Shogun (James Clavell)
Yeah, that’s right, my copy of Shogun is so elite it doesn’t even need a cover. I actually bought it that way from a library sale on the ‘$2 per bag’ day. It took me six weeks to read this monster (in my defense, I was moving house and had a 1-year-old at the time) but it was worth every minute.
This sprawling novel of pre-Tokugawa Shogunate Japan is packed with tons of fascinating detail about a world that probably as alien to modern Western readers as it is to Blackthorne, the book’s main character. He’s an English pilot whose ship wrecks on the coast of Japan, and it takes him a very long time to get used to taking a bath every day, rather than twice a year.
Note: There’s a 1980’s miniseries starring Richard Chamberlain that follows the book very closely, so if you like the book and have ten spare hours, check it out. I know see why every woman I know who is my mom’s age is hot on Richard Chamberlain.
The Devil of Nanking (Mo Hayder)
Mo Hayder is one fucked-up bitch, and I mean that in the most affectionate and admiring way possible. The Devil of Nanking is one of those books that makes you wonder what the hell is going on in the author’s head, but in the end you don’t really care because it’s awesome.
Grey is an English girl who heads to Tokyo in search of a notorious, vanished war criminal whose actions during the Rape of Nanking were recorded. Why exactly she’s looking for this guy isn’t revealed until the end… and trust me, it’s not what you expected. The various bizarreness that occurs during her quest is equal parts sick and funny.
Note: I’ve read almost all of Hayder’s other books since then, and none of them are as good as this one. And yes, that is an advance reader’s copy. I work at a bookstore.
A Tale of Two Cities (Charles Dickens)
Here’s the thing about Dickens: he’s so blatantly manipulating your emotions that it’s almost ridiculous, but you still cry when Jo dies in Bleak House or when Sydney Carton loses his head to La Guillotine.
I like A Tale of Two Cities because it’s dark and violent. I like Madame DeFarge and her ladies sitting in the front row, knitting and counting heads. I like people languishing in piles of straw in their cells in the Bastille, rapists and murderers getting what they deserve, and people getting their heads chopped off in what was supposed to be a humane execution.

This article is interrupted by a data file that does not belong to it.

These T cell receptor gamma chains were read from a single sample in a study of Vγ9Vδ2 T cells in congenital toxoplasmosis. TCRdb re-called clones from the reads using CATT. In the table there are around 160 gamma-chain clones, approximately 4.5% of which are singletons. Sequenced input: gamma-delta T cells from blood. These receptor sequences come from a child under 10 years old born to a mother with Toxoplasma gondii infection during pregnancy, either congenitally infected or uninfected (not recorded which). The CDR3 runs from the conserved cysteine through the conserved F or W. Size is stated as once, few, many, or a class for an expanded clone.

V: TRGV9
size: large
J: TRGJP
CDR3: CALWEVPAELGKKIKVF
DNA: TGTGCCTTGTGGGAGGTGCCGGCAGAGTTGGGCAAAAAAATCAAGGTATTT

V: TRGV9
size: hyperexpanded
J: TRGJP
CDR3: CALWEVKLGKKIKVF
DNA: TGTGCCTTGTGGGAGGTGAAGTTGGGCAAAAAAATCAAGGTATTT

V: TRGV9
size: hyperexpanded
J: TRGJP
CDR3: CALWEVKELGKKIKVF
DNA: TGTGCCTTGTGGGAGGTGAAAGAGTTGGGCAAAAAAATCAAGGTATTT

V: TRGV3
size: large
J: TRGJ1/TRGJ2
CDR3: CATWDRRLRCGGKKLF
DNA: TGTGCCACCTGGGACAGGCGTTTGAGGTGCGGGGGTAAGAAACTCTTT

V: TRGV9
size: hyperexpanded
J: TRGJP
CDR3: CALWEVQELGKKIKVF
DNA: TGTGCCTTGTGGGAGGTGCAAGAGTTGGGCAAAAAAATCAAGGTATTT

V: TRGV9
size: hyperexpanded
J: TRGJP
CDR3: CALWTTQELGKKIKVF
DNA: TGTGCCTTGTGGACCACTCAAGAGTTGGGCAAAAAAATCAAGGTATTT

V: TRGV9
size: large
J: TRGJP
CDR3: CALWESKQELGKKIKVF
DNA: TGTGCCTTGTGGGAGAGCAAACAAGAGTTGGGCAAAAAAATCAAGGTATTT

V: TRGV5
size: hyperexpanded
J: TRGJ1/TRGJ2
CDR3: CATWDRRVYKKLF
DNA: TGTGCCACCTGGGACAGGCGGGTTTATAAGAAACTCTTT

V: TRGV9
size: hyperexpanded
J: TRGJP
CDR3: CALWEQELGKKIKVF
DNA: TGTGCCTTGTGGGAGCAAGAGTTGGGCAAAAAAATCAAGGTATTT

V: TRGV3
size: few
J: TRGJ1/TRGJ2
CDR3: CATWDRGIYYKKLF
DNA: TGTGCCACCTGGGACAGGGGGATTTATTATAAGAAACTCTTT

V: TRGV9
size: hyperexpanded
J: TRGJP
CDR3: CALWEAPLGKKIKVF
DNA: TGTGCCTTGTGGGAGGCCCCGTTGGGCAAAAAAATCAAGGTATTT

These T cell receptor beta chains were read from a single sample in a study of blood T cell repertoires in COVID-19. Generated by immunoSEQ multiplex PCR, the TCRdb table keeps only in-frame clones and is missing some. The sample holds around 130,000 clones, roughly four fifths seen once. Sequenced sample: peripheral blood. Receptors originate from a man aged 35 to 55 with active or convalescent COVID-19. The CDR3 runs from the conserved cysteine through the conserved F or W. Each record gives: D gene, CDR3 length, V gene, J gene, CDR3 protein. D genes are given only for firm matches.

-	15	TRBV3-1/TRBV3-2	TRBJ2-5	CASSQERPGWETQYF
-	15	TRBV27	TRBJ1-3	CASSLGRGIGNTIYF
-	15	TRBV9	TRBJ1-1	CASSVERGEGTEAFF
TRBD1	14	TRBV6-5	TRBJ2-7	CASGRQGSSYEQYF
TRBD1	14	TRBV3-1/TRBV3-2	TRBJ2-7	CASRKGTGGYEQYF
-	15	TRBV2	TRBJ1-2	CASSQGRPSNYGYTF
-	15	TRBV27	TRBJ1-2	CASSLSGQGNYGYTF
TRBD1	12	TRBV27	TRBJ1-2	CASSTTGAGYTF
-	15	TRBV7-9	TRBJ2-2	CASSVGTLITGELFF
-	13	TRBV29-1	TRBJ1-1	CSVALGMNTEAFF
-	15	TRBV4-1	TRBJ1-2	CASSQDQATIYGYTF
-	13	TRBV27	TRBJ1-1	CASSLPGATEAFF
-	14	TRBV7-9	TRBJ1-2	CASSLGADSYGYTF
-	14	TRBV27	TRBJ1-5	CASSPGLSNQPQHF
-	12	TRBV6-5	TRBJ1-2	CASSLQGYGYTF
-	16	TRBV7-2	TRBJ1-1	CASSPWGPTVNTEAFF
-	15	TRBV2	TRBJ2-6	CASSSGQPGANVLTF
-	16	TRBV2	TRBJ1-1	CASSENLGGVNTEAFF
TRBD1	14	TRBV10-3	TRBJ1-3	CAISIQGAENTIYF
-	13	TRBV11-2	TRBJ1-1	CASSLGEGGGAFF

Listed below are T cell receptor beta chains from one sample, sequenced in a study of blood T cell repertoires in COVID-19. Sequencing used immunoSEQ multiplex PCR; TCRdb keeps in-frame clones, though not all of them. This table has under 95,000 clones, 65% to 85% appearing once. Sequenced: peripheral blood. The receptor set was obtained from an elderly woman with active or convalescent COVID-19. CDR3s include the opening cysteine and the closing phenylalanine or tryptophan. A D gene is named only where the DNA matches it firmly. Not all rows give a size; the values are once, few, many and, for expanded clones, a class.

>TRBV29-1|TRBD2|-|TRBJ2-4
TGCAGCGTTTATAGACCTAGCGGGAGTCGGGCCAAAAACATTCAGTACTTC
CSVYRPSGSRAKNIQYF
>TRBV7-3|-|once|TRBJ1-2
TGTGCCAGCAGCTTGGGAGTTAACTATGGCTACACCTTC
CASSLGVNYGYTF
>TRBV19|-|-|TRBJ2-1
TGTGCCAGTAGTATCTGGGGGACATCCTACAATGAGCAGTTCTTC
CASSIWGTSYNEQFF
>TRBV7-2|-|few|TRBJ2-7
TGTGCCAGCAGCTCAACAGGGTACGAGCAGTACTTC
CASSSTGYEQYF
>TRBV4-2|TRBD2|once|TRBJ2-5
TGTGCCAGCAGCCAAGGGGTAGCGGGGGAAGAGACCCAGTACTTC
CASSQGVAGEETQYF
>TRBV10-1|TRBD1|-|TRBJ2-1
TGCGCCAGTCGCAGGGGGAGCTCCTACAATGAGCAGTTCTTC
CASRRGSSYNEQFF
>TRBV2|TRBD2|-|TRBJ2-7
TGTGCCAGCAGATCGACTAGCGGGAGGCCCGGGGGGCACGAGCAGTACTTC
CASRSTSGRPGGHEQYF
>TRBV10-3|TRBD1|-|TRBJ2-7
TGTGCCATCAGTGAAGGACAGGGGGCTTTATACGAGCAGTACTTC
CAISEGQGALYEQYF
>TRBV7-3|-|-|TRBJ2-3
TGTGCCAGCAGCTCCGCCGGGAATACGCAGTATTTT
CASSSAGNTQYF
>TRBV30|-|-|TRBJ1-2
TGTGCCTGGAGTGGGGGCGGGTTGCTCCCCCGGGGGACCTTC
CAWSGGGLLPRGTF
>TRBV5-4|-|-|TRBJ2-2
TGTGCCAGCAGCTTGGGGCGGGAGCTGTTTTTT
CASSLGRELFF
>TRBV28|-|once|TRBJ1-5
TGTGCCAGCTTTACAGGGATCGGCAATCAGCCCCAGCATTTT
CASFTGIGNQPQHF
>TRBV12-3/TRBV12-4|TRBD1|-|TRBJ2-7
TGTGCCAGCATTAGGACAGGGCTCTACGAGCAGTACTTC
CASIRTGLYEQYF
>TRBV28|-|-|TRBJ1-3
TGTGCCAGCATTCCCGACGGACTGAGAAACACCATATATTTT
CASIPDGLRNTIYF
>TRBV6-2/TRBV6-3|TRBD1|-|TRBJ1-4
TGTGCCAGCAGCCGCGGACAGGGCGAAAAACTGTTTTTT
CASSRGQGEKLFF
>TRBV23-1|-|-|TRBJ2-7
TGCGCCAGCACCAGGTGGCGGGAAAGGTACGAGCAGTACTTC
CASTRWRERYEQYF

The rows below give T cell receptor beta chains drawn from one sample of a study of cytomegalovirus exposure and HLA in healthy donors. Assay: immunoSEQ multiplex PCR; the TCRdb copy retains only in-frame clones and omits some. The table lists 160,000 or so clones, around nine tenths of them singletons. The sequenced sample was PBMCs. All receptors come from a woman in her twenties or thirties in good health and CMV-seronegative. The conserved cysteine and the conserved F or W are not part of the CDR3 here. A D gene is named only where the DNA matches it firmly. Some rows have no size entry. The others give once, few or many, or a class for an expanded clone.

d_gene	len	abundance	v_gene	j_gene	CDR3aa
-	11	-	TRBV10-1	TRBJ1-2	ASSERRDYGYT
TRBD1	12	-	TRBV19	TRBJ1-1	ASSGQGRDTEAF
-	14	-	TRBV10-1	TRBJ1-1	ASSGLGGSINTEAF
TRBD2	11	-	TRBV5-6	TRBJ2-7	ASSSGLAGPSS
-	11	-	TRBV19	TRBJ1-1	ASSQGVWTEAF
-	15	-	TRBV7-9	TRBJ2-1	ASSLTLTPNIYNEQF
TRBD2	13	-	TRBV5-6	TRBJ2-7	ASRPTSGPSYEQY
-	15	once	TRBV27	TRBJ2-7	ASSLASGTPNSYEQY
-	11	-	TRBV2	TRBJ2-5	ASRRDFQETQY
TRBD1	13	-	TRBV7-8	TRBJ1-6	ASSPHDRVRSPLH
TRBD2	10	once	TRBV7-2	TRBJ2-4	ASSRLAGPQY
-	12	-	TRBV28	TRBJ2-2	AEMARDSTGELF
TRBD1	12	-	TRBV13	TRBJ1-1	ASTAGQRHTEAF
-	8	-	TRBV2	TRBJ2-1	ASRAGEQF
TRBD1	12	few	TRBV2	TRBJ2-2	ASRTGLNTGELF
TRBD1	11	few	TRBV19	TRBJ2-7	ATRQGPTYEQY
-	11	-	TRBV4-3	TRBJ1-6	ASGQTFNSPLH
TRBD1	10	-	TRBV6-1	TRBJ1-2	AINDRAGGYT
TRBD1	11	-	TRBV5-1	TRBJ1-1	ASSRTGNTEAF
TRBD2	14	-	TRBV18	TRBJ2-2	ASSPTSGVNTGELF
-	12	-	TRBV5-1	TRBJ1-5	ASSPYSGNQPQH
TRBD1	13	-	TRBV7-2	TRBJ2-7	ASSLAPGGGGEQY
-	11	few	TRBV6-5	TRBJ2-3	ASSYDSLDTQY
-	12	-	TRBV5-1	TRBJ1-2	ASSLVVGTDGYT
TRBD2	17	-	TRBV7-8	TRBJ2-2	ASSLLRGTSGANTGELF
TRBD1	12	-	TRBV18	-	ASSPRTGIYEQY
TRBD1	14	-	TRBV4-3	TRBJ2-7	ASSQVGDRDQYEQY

I originally read a stage version of this novel back in about 6th grade or something, and then we saw the play at the local children’s theater. I like the book better.
Note: There have been four musical versions of A Tale of Two Cities. No, I am not kidding and no, I haven’t seen any of them.
In the Heart of the Sea (Nathaniel Philbrick)
I primarily read fiction, but here’s some nonfic for you. I love books about explorers who die horribly at the hands of might Nature, people who get shipwrecked and have to eat each other to stay alive, and stories about whalers. Which is weird, because I like whales.
In the Heart of the Sea is the story of the whaling ship Essex, which sank when a pissed-off whale rammed the ship and broke open the hull. The sailors had to cram into lifeboats and defy death all the way home (spoiler: some of them don’t defy it too well- especially once they run out of food and start eating each other).
There’s some incredible writing in this book; Philbrick’s description of dying of thirst (taken from the record of a man who nearly did) makes you run to the kitchen for some Gatorade. And he brings the historical figures so close that you really feel their conflicting emotions as they try to stay alive in the face of overwhelming odds.
Note: My copy is signed. And Nathaniel Philbrick is a very nice man, so there.